Two years ago, Sherlock took the world by storm. After an almost two-year wait, its second season provided the solace of resolution to a cliffhanger, though that solace only lasted for a meager two weeks as the storyline still toyed with the hearts and emotions of its viewers (in a good way).
Season two ended on another cliffhanger. Unfortunately, the entire Internet exploded in a flurry of thoughts and theories, and the BBC didn’t quite catch on. It aired the second season of the show in the U.S. almost six months after its UK premiere, taking a lot of wind out of the sails of speculation as spoilers flooded the Internet.
Fortunately, the BBC got its act together in time for season three; the long awaited season aired almost exactly two years to the day since season two (in the UK). Its U.S. broadcast followed by only a couple of weeks, while DVD releases on both sides of the Atlantic ensued just as quickly.
Unfortunately, while the BBC has gotten its act together in terms of marketing and broadcasting, the same can’t really be said for the content of the third season. Season two unleashed a media tsunami when it aired, with every news outlet and social networking site in profound hysteria over Sherlock’s “death.” Blogs and communities formed to speculate how Sherlock survived, with fans quite literally visiting St. Bart’s hospital (in person and on Google maps) in order to do investigating of their own. It could be called an overreaction if Sherlock Holmes didn’t already have such a history of causing overreactions.
By comparison, both the third season and the fan response to it are a mild spring rain. Sherlock ‘s still popular. People are still watching it excitedly. Fans are still turning out to watch the filming. But there’s just something about how there aren’t multiple articles published by every single newspaper about the show that suggests that this season doesn’t quite live up to the second or even the first one.
The third season is still good. There’s still phenomenal acting. There’s still amazing directing and beautiful cinematography. There’s still humor. It’s still patently clear that the BBC’s funneling enormous amounts of money into Sherlock. But, despite all that, it’s not outstanding in the way that Sherlock ‘s made a point of being – mostly because among all the funny jokes and pretty scenes, there’s no storytelling to carry the story and no rules to keep the world in place, and the cardinal rule of storytelling is to tell a story that functions, according to the physical laws of our reality and the more abstract ones of the fictional reality.
This season is – well, a mess. It creates a world whose rules it doesn’t follow, and doesn’t even try for believability. It plays fast and loose with reality. There’s plots ranging from someone getting stabbed and not feeling it because their uniform is tight to a train full of explosives in an abandoned Underground station that nobody seems to have thought to look for to a blackmailer with no actual evidence. It’s all flashy, high-stakes, exciting, James-Bond style action, with lots of sparks and pizzaz and chases and gunshots. There’s a lot fewer deductions, though, and, most importantly, there’s a lot less emotion. In between all the flashy stuff going on, it doesn’t have the same depth of emotional storylines, and the ones that are there just aren’t fulfilling. Sherlock’s still a well-done, high-budget production, but it just doesn’t have the heart it used to, and season three feels like nothing more than a bridge between seasons two and four.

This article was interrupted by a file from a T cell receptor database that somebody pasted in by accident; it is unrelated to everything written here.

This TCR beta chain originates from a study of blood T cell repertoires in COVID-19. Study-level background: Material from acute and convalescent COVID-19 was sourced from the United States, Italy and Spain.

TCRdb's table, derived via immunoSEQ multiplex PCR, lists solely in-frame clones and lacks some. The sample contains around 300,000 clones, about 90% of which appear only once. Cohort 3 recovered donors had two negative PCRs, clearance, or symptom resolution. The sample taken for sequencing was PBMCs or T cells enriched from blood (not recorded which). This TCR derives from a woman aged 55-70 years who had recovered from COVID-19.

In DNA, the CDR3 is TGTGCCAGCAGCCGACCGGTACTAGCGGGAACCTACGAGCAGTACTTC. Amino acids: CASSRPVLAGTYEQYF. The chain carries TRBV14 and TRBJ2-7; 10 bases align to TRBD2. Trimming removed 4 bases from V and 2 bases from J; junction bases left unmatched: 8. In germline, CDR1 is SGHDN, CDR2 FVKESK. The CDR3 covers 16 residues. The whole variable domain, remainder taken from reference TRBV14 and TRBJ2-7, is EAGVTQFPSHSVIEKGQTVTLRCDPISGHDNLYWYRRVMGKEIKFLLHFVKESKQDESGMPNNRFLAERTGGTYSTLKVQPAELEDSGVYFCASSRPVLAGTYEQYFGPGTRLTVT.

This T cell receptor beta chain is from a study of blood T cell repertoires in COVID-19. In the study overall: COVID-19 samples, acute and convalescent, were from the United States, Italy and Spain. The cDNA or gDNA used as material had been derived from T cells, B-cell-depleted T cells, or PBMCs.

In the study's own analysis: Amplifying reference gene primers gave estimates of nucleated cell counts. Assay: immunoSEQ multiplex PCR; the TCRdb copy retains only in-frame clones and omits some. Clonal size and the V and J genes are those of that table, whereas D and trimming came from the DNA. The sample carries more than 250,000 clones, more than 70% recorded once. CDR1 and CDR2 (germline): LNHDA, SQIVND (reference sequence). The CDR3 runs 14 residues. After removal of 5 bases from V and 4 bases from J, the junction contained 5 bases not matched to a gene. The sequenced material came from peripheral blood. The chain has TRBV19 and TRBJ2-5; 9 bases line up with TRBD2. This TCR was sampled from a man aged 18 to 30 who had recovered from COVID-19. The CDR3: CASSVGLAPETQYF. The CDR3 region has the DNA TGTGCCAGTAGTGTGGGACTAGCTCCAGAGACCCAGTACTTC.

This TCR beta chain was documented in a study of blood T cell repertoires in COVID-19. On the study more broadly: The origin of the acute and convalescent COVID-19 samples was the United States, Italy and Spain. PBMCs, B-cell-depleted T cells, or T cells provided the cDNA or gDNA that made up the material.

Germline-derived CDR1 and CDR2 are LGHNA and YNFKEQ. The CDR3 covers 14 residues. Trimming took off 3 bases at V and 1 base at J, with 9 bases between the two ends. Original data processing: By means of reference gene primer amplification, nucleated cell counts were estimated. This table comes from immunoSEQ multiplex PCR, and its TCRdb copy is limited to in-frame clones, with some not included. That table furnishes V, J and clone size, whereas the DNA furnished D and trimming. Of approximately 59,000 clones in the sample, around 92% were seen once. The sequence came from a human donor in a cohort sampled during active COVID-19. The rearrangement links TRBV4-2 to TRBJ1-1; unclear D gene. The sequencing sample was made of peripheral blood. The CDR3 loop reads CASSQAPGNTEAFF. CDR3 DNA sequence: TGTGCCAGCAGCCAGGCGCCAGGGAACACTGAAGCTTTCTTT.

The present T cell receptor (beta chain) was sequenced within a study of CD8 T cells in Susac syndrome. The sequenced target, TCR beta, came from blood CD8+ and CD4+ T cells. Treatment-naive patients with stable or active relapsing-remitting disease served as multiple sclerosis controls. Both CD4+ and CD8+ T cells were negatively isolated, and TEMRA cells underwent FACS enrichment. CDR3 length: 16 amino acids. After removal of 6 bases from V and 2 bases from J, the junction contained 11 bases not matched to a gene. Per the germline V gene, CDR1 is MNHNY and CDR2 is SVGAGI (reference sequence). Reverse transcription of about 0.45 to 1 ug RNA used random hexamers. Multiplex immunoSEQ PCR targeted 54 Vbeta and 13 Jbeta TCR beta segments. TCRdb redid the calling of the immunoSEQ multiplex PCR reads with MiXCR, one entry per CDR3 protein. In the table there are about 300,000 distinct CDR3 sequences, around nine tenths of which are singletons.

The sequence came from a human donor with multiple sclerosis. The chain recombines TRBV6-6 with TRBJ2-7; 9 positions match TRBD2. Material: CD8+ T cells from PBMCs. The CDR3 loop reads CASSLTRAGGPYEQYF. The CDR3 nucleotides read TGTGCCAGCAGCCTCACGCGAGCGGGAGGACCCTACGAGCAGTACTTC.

Still, I would be remiss if I didn’t compliment what needed complimenting. The returning duo of Cumberbatch and Freeman is joined by Freeman’s spouse Amanda Abbington, and the trio carry the show with all the pathos and gravitas possible in a series of storylines where nothing makes sense, where reasonable deductions are impossible to tell apart from random chance, and where villains are scary just because the writers say they are. Season two was a highly emotional time for Sherlock and Sherlock – with our characters making leaps and bounds of emotional growth, and while season three seems to spend most of its time forgetting it happened, there are periods where it truly comes across that these characters have grown, changed, and suffered – and it’s thanks so much more to the phenomenal acting than to the writing.
The special features feel just as much like filler as much of the season does; they’re stuck in there to flesh out a DVD that would, otherwise, be nothing but three episodes of all surface and no substance. There’s a featurette on “The Fall,” which features a combination of Moffat and Gatiss being both dastardly and entertaining as they talk about their writing, and a focus on exactly how The Fall was filmed – which would, of course, be more interesting if the explanation presented in the episode made sense. “Fans, Villains, and Speculation” focuses on just that – the fan reactions to the show and the creators’ awareness of fan expectations. They talk about what fans look for in the series (good writing, emotionally fulfilling stories, deductions…), which is almost ironic because there seems to be so little of those things in season three. And, finally, “Shooting Sherlock” focuses on how a particular scene from “His Last Vow” was shot. Together, one can glean a handful of interesting facts from the three featurettes, but overall they feel like nothing more than filler on this already filler-full disc.
And, as a last and utterly petty complaint: it would help if the white-on-white text of the menus was readable.
Now, for lack of some clever quote from Sherlock to finish up this review, and not wanting to re-use some form of the beaten to death “Elementary, my dear Watson” in some “clever” twist, I’m going to go re-watch season two, thank you very much, and gear up for another two-year wait.